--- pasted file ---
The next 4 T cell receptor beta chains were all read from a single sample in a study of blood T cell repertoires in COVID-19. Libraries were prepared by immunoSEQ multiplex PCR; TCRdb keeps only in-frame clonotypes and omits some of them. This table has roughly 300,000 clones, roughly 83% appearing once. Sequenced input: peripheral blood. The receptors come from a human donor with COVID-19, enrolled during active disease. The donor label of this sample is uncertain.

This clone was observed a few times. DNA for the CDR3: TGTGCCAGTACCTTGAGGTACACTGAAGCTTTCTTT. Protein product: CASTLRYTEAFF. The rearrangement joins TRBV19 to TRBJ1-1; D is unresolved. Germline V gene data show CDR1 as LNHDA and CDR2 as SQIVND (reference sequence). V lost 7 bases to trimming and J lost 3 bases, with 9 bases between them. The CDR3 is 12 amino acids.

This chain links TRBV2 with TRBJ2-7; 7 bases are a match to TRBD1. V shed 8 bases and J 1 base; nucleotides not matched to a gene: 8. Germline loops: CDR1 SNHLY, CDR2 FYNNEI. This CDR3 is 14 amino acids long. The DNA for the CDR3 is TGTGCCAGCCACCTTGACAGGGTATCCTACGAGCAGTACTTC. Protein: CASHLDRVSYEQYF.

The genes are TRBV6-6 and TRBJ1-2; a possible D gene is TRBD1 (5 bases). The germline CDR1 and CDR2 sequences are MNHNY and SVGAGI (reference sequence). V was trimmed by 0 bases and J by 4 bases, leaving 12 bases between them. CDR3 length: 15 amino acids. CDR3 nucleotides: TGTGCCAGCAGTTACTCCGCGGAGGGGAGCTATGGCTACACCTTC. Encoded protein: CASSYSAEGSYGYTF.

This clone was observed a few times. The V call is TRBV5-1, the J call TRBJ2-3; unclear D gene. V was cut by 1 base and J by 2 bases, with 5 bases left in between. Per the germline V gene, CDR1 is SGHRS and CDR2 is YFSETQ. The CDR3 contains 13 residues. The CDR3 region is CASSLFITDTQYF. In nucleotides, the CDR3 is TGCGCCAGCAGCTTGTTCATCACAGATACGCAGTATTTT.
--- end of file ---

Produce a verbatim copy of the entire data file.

The next 4 T cell receptor beta chains were all read from a single sample in a study of blood T cell repertoires in COVID-19. Libraries were prepared by immunoSEQ multiplex PCR; TCRdb keeps only in-frame clonotypes and omits some of them. This table has roughly 300,000 clones, roughly 83% appearing once. Sequenced input: peripheral blood. The receptors come from a human donor with COVID-19, enrolled during active disease. The donor label of this sample is uncertain.

This clone was observed a few times. DNA for the CDR3: TGTGCCAGTACCTTGAGGTACACTGAAGCTTTCTTT. Protein product: CASTLRYTEAFF. The rearrangement joins TRBV19 to TRBJ1-1; D is unresolved. Germline V gene data show CDR1 as LNHDA and CDR2 as SQIVND (reference sequence). V lost 7 bases to trimming and J lost 3 bases, with 9 bases between them. The CDR3 is 12 amino acids.

This chain links TRBV2 with TRBJ2-7; 7 bases are a match to TRBD1. V shed 8 bases and J 1 base; nucleotides not matched to a gene: 8. Germline loops: CDR1 SNHLY, CDR2 FYNNEI. This CDR3 is 14 amino acids long. The DNA for the CDR3 is TGTGCCAGCCACCTTGACAGGGTATCCTACGAGCAGTACTTC. Protein: CASHLDRVSYEQYF.

The genes are TRBV6-6 and TRBJ1-2; a possible D gene is TRBD1 (5 bases). The germline CDR1 and CDR2 sequences are MNHNY and SVGAGI (reference sequence). V was trimmed by 0 bases and J by 4 bases, leaving 12 bases between them. CDR3 length: 15 amino acids. CDR3 nucleotides: TGTGCCAGCAGTTACTCCGCGGAGGGGAGCTATGGCTACACCTTC. Encoded protein: CASSYSAEGSYGYTF.

This clone was observed a few times. The V call is TRBV5-1, the J call TRBJ2-3; unclear D gene. V was cut by 1 base and J by 2 bases, with 5 bases left in between. Per the germline V gene, CDR1 is SGHRS and CDR2 is YFSETQ. The CDR3 contains 13 residues. The CDR3 region is CASSLFITDTQYF. In nucleotides, the CDR3 is TGCGCCAGCAGCTTGTTCATCACAGATACGCAGTATTTT.